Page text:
Longtime followers of our blog and new visitors alike will probably be surprised to learn that I am not, in fact, a garage door technician! I am a member of the A Plus Garage Doors office team, so I work closely with the technicians on everything that I write and share – you don’t need to doubt its accuracy! But in my day-to-day job with the company, I only rarely visit job sites in-progress.
But here at A Plus, we believe in going above and beyond the call of what is required. That’s what led us to have 40+ 5-star reviews on Google, and a reputation for reliable, timely service in Charlotte. We’re family owned and family operated, and Jimmy Perneszi – the owner – has been working on garage doors for over thirty years. Suffice to say, we only do quality work, and we bring our “A-Plus game” to every job.
So as part of the ongoing education that we sponsor for our employees, all technician will spend days in the office training and learning about the office side of the business. Unlike some larger companies, we don’t stage photoshoots or use the manufacturer’s images as if they were our own work. Instead, we train our tech’s to take all the pictures and videos you see around this site or on our social media on actual job sites. The homeowners in our videos aren’t actors – they’re satisfied customers – and the doors are actual jobs that we actually did.
In addition to bringing techs into the office, of course, we send the office staff into the field. Doing my job well – writing about garage doors and providing authoritative, timely, and accurate answers to our visitor’s needs – requires that I understand garage doors and openers deeply. And there is no substitute for learning that knowledge in the field, from Jimmy himself.
To that end, I recently hopped into one of the A Plus Garage Doors trucks and visited a few job sites with Jimmy and his son Tim (family owned and operated, remember!). Jimmy and Tim have worked together for years of course, and the father-son duo can handle any job we might encounter.
The morning we rolled out of the shop was rainy, which is not ideal conditions for working outside. Fortunately, of course all garage doors are suited for outdoor conditions, so our trucks run regardless of the day’s weather. Jimmy met and spoke with the customer, a homeowner who wanted to a new door installed to replace his crumbling old door. The original door was a poor quality door installed by the home’s builder and it had seen better days a decade ago, so it was past time for an update.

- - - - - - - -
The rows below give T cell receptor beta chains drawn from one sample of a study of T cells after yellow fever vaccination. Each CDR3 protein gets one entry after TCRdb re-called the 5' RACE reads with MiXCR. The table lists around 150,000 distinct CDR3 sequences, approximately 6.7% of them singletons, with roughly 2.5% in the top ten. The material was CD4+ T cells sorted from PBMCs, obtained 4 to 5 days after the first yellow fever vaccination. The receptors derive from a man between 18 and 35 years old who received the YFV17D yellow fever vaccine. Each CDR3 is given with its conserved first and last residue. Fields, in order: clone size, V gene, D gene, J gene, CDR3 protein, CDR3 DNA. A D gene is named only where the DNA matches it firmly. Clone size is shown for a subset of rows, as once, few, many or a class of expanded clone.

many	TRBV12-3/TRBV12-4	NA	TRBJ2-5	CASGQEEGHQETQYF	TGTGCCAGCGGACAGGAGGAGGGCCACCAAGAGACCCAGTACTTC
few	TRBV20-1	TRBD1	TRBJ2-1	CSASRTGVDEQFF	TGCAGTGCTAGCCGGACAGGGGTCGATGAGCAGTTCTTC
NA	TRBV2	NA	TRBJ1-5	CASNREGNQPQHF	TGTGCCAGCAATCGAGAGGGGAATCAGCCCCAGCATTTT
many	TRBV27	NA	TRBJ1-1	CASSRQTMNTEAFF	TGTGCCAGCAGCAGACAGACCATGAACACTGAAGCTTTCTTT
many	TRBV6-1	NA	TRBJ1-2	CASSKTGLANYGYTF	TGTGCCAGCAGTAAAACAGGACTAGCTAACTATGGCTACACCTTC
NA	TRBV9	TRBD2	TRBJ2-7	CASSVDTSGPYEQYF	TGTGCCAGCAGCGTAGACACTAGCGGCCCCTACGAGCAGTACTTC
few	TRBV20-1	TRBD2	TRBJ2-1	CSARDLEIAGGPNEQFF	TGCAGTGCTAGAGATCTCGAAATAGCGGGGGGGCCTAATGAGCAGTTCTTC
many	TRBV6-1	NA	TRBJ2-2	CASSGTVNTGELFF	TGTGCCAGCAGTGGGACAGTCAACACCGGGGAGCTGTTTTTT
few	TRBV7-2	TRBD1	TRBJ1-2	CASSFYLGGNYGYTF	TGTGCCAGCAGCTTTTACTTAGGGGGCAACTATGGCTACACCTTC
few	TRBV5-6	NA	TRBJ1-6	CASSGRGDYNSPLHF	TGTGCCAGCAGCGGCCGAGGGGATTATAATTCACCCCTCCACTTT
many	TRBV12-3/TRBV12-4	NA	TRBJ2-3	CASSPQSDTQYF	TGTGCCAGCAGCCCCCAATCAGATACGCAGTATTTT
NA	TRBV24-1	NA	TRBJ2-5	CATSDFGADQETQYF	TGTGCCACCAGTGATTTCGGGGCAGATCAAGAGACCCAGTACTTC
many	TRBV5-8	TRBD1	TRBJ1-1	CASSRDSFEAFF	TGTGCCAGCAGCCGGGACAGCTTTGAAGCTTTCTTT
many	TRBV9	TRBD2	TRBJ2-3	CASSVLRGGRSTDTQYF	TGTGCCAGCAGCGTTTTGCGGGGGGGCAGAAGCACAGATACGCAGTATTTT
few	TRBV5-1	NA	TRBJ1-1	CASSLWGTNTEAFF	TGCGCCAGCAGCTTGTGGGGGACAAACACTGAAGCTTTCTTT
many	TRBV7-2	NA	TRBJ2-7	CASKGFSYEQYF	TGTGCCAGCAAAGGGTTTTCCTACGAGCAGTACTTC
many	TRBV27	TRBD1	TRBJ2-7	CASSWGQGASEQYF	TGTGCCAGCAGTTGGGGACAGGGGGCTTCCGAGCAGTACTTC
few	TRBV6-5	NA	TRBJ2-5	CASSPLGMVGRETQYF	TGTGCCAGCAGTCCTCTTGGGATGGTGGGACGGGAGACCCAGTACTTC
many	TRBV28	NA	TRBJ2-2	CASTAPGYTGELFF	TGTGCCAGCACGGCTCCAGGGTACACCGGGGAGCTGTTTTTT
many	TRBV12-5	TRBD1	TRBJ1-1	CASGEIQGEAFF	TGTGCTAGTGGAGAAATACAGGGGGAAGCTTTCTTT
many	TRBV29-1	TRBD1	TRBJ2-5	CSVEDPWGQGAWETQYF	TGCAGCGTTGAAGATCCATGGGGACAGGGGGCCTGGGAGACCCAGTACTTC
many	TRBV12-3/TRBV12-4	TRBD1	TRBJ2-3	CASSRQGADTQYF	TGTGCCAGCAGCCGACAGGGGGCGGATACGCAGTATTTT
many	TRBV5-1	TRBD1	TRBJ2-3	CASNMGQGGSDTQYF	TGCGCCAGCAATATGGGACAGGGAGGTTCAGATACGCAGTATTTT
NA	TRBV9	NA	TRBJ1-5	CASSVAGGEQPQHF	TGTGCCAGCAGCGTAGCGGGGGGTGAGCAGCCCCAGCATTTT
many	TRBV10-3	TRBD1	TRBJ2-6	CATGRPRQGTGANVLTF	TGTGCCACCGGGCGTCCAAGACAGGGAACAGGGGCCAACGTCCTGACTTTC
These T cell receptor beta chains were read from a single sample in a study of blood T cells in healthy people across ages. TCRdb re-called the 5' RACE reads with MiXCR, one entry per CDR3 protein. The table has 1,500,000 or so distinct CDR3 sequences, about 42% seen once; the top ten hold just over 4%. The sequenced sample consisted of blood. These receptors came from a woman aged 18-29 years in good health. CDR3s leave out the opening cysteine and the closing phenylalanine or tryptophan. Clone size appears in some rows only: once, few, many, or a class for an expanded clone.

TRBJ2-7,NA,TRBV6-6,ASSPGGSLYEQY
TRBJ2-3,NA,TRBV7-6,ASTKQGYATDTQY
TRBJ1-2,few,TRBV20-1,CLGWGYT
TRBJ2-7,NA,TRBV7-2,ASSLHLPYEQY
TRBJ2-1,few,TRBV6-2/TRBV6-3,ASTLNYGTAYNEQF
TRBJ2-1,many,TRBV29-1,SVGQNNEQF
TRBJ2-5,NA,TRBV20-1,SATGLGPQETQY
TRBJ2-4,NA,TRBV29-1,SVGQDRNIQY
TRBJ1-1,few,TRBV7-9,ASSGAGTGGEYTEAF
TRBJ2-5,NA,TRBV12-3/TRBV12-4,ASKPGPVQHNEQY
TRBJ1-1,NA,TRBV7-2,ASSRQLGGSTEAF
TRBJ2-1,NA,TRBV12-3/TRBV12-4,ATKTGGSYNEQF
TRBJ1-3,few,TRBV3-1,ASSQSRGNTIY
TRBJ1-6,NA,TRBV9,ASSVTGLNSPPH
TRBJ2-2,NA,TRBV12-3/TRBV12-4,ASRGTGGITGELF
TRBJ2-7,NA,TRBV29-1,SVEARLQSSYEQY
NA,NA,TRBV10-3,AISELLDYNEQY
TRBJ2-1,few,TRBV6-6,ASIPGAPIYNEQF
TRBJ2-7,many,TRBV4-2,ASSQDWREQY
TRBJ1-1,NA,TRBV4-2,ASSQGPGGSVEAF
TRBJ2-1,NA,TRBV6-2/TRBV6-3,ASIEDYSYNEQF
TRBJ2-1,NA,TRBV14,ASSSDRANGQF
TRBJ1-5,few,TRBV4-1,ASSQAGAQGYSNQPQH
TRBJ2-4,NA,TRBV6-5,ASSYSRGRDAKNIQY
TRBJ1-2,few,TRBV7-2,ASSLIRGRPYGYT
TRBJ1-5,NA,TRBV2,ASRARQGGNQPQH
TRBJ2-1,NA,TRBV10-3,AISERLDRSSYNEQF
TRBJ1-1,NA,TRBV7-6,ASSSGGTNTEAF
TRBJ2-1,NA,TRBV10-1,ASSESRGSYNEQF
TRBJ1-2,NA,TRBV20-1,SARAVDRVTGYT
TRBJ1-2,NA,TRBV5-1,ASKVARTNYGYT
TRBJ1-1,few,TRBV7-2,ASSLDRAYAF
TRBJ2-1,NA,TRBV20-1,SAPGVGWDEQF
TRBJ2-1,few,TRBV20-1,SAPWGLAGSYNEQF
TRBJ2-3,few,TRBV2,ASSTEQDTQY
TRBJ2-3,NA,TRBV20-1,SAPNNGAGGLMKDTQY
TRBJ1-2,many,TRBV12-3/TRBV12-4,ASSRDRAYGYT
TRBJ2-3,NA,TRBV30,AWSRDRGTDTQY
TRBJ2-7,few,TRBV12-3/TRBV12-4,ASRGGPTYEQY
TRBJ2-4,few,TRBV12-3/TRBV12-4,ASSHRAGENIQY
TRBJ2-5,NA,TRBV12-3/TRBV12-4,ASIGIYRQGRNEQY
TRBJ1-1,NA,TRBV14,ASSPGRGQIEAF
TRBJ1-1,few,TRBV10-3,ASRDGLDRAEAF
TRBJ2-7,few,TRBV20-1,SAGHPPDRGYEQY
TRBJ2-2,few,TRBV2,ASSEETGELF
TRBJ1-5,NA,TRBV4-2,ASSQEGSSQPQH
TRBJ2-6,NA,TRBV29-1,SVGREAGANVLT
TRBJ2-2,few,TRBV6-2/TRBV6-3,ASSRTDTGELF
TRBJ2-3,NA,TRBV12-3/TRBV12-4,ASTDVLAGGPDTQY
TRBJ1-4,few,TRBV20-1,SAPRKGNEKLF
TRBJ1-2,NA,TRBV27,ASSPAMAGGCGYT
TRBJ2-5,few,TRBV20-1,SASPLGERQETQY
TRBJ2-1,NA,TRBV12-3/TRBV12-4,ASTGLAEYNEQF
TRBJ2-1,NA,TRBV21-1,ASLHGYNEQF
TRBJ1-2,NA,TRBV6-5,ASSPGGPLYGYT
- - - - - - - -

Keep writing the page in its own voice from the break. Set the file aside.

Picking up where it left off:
Like many homes, this garage presented one slight problem – it was full of stuff! It is increasingly common for homeowners to use their garage as a storage room or extension to their home’s interior instead of an actual garage, like was the case at this house. The homeowner was able to move enough of the items out of the way such that we were able to work, but we have been to job sites that weren’t able to make space, and so we were unable to do our job. Maneuvering the 16-foot-long panels into the garage so we can place them on the tracks isn’t possible if we can barely step into the garage!
If you want to call a garage door company, make an effort to clean up the garage before they arrive – at the very least, they’ll need to be able to access the track on both sides (all the way to its end), the opener, and a large enough triangular space to pivot a panel into position (that’s a mouthful!)
Of course, before we could install the new door, we had to remove the old. A Plus doesn’t charge a disposal fee, so we tore out the old door and loaded it into the truck. This is NOT a job for an amateur. First, we took the tension out of the door’s system by loosening the spring until it unwound. This means that the opener assembly was no longer holding the door, and the door could no longer be opened by that mechanism. Then, we removed the cables that attach the door’s bottom brackets to the spring assembly. Each panel could then be separated by removing the metal hinges, then bending the track open so that the rollers would fit out.